Bat Research

Exciting Bat Research Planned at Hoogland

Bat Research2023-10-19T10:22:21+02:00

AfricanBats NPC in collaboration with the University of Pretoria and Ditsong National Museum of Natural History, are embarking on various long-term projects to assess and monitor the caves and the bat species that use them. The area surrounding the Hoogland Health Hydro has a number of caves of interest. During a recent acoustic survey, five cave dwelling and four non-cave dwelling bat species were detected.

Hoogland Health Hydro has one species of international concern; the Natal Long-fingered bat (Miniopterus natalensis) which is listed on Appendix II of the Convention on the Conservation of Migratory Species (CMS). Next week (23rd October) the 12th Conference of Parties is meeting in the Philippians to discuss progress and way forward with regards to migratory species. South Africa can be proud of what it has been able to achieve over the past 4 years, to protect migratory fish, marine mammals and birds –bats nothing to report (see page 44, For the next 13 COP meeting in 2021, AfricanBats aims to assist South Africa or any southern African country to put forward a draft African Bats Agreement with the support of the Southern African Developing Countries (SADC) – to focus efforts to build partnerships with landowners who are custodians of caves across southern Africa.

AfricanBats 2017 intern (Ms Mariette Pretorius), plans to tackle various questions around land use and space use of cave bats for her PhD (2018-2020). The Natal Long-fingered bat being the primary focus, used as an ‘umbrella species’, to conserve other cave-dwelling bats that use the same caves. AfricanBats together with the University of Pretoria have obtained all necessary ethical clearenece and permits to start implanting small tags (similar to the microchip used in pets)– our target is to tag 500 bats (out of a population of 300,000) by end February 2018.

Hoogland Bats - Bushveld Horseshoe
Hoogland Bats - Natal Long Fingered

If all goes according to plan and grants are successful we hope to have in South Africa at least one cable reader system. This system works similar to the scanners set at most shop doors – where if you have not removed the tag – the alarm system goes off. As the tagged bat flies through the area of the reader – the unique tag number is recorded – providing us with who, where and when. This cable reader system will be moved to different cave entrances across the Highveld during April and May. These caves sampled again in September – October (after the hibernation period), see who may have been at one cave at the start of the winter, but then by the end of winter has moved. During the September/October field work at the caves bats will be caught and additional bats from these multiple caves across the Highveld tagged. Late October/November (bats known to leave the Highveld caves and migrate to warmer caves to give birth to young. With additional cable reader systems, additional caves within South Africa and in neighbouring countries may be monitored to establish connections between the caves used by these bats. If we can prove movement across international boundaries – then this strengthens the case for the development of an African Bat Agreement for migratory species. Nevertheless, even if our data does not support populations crossing international boundaries – this information is still critical for the development of species management plans.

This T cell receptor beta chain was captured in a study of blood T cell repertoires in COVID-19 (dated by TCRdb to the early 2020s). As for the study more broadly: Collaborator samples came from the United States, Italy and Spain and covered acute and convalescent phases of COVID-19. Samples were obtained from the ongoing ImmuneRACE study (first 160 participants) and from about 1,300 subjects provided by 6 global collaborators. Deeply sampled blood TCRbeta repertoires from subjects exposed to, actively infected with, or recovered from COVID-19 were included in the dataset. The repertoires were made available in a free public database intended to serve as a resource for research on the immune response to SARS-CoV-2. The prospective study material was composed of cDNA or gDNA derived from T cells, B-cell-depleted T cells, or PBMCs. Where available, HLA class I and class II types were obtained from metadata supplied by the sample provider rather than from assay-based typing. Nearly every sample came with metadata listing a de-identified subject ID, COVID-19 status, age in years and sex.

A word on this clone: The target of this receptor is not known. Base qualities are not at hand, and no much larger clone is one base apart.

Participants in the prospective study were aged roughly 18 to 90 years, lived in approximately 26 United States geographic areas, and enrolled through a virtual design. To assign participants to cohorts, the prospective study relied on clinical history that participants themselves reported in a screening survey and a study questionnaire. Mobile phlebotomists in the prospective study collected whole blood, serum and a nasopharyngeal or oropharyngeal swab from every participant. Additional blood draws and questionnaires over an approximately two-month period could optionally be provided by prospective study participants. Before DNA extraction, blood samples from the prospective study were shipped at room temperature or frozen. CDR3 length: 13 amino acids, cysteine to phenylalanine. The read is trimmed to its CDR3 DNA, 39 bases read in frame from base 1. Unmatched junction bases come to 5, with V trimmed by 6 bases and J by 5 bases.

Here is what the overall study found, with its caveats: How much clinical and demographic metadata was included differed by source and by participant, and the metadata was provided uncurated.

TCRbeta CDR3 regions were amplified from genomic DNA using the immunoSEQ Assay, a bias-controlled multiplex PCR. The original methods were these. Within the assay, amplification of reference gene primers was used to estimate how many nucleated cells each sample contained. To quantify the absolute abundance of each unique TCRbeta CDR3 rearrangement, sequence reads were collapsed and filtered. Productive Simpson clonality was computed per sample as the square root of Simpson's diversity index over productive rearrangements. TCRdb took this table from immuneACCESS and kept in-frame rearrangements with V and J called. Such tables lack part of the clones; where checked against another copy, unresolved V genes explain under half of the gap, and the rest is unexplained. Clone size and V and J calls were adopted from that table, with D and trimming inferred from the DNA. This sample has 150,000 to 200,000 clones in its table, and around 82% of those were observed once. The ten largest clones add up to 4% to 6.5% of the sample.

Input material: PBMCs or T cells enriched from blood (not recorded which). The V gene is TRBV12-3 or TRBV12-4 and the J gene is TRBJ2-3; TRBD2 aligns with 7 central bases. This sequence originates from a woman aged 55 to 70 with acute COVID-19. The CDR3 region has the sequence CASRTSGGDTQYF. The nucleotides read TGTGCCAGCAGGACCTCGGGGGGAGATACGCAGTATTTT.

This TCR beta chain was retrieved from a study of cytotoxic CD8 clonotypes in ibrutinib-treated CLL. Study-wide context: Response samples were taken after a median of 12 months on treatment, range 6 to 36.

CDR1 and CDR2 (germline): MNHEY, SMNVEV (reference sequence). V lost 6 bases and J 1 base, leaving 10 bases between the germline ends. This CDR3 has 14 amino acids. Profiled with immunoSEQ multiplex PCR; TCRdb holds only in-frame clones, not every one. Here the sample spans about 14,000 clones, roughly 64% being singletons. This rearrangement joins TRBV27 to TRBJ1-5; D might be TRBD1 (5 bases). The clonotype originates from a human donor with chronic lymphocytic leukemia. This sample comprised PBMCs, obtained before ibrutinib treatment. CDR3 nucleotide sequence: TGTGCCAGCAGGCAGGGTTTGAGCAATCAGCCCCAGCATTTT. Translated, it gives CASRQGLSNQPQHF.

Bats are long-lived animals, with a record from South Africa for the Natal Long-fingered bat of 18 year been reported and in Europe its sister species at 38 years. The passive reader will allow us to monitor bats at and during sensitive times of the year, without the need to capture the individuals, providing valuable information about these species life histories.

Other than monitoring the individual bats, Hoogland Health Hydo will form part of a network of protected areas, where long-term bat detector stations are established. Not all bat species can be identified by echolocation call. However, a few species in localized area this is possible. This network of bat detector stations both within and outside formal protected areas – will provide us with key information about the relative population trends and status of various species over time. We expect that in areas with increased urbanization and development, we will find more of the non-cave dwelling bats, who compete with the cave-dwelling species for food (insects), reducing their numbers. This information will feed into a Southern African National Bat Status Report, used by the IUCN and other International Conservation organizations – especially if we can roll out this type of monitoring in all countries who sign the African Bats Agreement. More importantly is to develop a network between the custodians of these caves (landowners), who are on the ground to protect these sites –with or without the support of their governments– but it always nice to have their support and backing.

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